Business World

Saturday 20 September 2014

Pressure grows on senior RBS banker

Published 11/01/2013 | 05:00

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THE most senior Irish banker in the UK faces the axe over alleged interest-rate rigging by traders at Royal Bank of Scotland (RBS).

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John Hourican, the £3.2m (€3.9m)-a-year head of investment banking at RBS, is understood to have come under pressure to step down last night as the bank nears agreement with UK regulators over alleged rigging of interest rates.

Mr Hourican, as global head of the investment bank, and Peter Nielson, its head of markets, are understood to have come under pressure to leave the bank. There is no suggestion that either knew about the alleged manipulation of Libor. Neither man has so far been asked to resign, the Irish Independent understands.

Top EU award for seven Irish firms

SEVEN Irish firms are now through to the final stage of the European Business Awards with each of them receiving the highly coveted Ruban d'Honneur.

With only 100 companies across the European region achieving Ruban d'Honneur status in the awards, it is a significant achievement for Ireland, according to the main sponsor, RSM Farrell Grant Sparks. The Irish companies are Netwatch, Aer Lingus, Glennon Brothers, Helix Health, Saongroup.com, Coillte and Translink.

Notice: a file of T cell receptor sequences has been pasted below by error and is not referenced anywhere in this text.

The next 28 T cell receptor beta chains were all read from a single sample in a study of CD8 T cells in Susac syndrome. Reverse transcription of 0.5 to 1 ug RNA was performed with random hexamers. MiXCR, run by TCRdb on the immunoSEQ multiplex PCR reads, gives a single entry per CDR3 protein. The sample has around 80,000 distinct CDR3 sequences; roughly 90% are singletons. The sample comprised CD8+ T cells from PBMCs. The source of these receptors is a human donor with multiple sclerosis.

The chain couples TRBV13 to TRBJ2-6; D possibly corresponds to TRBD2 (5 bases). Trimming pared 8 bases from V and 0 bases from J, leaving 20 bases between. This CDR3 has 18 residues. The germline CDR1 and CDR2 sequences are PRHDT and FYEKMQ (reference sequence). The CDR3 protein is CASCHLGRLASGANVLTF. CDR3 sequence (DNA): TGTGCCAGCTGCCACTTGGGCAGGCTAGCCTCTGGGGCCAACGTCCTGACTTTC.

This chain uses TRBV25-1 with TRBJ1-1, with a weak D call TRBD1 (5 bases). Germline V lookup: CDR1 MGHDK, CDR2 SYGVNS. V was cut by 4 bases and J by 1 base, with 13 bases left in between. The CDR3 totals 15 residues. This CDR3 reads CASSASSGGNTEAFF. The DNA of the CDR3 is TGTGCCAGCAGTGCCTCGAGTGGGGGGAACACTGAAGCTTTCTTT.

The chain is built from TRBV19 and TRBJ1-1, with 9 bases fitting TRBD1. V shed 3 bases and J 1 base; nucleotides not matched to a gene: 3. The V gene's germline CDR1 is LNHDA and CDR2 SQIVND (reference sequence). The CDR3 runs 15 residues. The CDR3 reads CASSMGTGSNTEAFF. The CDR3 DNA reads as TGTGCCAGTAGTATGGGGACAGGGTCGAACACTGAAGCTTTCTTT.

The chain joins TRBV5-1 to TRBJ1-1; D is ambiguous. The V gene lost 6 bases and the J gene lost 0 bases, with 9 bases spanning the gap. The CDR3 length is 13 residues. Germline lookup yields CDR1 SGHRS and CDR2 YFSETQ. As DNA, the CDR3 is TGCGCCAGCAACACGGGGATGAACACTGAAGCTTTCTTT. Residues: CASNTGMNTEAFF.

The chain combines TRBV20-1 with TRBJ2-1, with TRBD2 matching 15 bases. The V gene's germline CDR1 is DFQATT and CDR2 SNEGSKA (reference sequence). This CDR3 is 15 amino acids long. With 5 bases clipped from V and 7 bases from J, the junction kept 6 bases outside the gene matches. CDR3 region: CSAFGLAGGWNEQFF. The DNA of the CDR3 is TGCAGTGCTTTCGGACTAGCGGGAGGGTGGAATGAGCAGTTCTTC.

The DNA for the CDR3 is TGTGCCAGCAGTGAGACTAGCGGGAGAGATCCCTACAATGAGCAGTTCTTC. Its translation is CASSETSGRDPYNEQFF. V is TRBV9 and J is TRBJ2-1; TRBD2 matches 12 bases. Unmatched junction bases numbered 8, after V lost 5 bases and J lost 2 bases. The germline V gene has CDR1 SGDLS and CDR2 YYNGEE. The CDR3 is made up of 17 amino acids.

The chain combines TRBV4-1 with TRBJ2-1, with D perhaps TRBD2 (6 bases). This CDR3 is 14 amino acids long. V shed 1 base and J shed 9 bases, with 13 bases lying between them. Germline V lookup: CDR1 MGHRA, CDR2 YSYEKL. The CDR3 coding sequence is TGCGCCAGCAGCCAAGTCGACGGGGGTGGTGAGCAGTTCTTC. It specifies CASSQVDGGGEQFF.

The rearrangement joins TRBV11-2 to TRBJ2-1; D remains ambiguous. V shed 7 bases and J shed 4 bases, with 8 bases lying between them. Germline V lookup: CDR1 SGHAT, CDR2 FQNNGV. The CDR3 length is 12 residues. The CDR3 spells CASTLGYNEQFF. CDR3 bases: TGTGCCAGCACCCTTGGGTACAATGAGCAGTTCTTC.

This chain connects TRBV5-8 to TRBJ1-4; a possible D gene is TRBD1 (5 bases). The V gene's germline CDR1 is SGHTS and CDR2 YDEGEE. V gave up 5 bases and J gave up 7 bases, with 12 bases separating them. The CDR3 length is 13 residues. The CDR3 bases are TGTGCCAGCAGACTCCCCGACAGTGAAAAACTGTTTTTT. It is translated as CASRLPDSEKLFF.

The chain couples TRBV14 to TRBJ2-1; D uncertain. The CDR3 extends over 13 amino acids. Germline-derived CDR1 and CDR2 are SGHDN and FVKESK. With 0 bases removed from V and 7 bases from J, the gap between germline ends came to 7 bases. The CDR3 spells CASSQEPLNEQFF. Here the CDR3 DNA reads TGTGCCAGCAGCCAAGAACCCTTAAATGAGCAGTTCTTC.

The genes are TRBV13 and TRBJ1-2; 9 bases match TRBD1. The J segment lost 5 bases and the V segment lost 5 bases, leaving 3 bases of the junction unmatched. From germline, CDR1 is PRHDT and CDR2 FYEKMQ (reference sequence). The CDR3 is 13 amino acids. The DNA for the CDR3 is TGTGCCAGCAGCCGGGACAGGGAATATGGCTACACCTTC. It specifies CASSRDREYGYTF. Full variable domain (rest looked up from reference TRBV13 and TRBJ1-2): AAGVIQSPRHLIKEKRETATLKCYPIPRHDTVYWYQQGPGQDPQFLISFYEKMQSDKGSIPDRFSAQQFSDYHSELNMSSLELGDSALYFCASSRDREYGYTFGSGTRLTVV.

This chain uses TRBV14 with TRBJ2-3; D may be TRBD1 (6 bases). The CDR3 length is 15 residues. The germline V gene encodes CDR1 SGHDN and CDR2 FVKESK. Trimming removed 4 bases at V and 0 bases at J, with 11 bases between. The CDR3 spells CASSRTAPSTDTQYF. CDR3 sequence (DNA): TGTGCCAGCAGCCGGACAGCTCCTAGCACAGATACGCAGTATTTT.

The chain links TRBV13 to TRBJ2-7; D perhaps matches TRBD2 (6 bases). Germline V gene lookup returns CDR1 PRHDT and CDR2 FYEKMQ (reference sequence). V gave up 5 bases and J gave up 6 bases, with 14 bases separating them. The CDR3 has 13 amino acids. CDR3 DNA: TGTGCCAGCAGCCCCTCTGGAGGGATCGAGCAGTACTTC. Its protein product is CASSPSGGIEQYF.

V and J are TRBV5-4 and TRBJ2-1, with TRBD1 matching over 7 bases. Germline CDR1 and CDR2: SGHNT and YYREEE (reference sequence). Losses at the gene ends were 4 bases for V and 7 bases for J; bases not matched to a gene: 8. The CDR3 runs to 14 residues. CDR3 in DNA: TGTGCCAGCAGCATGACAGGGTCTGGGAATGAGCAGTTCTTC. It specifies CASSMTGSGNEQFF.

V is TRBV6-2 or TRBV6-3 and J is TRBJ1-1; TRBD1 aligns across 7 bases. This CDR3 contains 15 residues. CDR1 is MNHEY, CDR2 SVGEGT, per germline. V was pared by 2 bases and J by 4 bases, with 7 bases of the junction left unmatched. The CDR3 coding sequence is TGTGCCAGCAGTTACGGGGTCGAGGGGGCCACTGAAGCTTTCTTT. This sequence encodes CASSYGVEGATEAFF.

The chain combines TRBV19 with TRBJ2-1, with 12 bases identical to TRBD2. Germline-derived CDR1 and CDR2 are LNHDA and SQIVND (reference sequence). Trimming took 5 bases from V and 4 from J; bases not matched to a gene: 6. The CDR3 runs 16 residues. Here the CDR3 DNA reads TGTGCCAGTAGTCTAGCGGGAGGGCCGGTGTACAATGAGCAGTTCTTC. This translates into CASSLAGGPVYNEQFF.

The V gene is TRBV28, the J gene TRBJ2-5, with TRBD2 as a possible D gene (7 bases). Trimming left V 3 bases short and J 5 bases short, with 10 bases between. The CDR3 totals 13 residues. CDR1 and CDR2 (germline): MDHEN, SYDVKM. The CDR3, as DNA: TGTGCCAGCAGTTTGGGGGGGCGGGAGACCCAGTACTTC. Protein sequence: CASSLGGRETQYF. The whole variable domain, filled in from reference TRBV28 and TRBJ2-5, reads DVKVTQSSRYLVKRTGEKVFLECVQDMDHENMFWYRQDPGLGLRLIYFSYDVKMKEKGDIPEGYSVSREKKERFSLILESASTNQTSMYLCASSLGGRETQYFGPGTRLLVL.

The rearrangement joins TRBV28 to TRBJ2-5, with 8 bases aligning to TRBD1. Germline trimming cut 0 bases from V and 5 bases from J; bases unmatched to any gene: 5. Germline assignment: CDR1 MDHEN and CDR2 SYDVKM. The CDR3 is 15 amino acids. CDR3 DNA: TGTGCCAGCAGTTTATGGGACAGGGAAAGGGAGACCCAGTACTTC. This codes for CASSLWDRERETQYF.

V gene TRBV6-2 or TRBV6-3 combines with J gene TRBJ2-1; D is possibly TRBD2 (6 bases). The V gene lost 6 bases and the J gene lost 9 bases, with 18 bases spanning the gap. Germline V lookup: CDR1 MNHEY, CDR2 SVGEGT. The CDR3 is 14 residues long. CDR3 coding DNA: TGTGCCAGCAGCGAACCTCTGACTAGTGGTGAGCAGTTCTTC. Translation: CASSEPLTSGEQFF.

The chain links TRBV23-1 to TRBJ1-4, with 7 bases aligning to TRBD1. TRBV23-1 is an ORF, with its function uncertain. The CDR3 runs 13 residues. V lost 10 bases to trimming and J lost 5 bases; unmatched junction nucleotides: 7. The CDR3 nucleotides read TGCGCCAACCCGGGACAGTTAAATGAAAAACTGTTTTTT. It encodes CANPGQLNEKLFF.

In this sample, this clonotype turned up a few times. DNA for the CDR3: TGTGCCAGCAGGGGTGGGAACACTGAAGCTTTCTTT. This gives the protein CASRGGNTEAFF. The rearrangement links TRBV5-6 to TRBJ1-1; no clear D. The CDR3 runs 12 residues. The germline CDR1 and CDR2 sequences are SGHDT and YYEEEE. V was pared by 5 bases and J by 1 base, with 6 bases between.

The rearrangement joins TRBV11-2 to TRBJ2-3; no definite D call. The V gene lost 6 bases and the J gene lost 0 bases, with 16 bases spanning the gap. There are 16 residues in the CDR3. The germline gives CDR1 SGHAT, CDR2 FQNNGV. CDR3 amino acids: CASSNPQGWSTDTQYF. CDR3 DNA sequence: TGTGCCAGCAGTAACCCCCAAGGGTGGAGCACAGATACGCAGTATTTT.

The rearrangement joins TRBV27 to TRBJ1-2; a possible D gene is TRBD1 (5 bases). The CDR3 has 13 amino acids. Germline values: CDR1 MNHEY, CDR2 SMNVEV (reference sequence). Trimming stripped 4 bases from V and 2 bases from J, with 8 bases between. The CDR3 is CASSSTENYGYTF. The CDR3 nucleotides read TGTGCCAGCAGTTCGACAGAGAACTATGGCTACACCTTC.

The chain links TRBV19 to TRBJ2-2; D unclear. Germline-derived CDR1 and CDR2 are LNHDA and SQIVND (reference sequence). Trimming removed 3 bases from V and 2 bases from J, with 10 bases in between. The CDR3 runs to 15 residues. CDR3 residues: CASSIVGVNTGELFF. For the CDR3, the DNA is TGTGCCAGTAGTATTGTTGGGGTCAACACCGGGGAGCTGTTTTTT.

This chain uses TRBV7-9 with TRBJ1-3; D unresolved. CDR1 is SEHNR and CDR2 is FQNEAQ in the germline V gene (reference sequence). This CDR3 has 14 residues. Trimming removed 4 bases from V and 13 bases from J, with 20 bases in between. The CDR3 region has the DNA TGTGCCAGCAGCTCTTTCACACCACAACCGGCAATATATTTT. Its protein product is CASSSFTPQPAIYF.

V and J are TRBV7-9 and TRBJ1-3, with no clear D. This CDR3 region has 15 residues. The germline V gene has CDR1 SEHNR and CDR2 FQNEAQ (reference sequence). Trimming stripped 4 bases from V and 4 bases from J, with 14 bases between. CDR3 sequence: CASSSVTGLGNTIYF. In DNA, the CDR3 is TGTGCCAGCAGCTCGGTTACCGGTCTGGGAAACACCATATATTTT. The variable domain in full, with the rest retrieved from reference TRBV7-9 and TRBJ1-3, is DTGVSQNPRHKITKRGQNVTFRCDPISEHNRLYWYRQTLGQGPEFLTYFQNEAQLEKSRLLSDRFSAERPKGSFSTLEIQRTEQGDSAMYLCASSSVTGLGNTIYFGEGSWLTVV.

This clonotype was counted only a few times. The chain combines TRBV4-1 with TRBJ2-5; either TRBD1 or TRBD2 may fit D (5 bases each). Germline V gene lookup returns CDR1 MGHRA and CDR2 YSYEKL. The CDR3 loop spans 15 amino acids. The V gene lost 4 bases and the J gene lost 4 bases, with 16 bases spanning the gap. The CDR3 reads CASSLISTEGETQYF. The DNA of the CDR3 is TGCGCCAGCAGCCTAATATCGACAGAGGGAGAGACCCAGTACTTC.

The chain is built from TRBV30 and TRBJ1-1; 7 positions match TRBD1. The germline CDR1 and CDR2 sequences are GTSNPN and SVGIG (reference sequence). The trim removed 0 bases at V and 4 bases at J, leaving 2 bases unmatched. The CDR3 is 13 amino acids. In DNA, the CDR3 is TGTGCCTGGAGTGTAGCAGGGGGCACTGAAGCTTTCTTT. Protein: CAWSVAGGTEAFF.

IMF 'knows best' on our economy

THE European Commission admitted in a study of its forecasting record that the IMF does a better job of predicting what will happen to the Irish economy than the commission itself.

Researchers Laura Gonzalez Cabanillas and Alessio Terzi conclude that forecasts for Ireland and a handful of other countries are less accurate than forecasts for most other countries. Ireland's size and the unusual nature of the economy, which is highly dependent on exports and events outside the eurozone, make it particularly difficult to forecast growth here.

Bank of England keeps rates steady

BANK of England policymakers kept interest rates at record lows yesterday and held off from further economy-boosting moves despite fears of a triple-dip recession.

The bank's Monetary Policy Committee remained in "wait-and-see" mode again this month. It held rates at its record low of 0.5pc and maintained its quantitative easing programme at £375bn (€457bn).

Irish Independent

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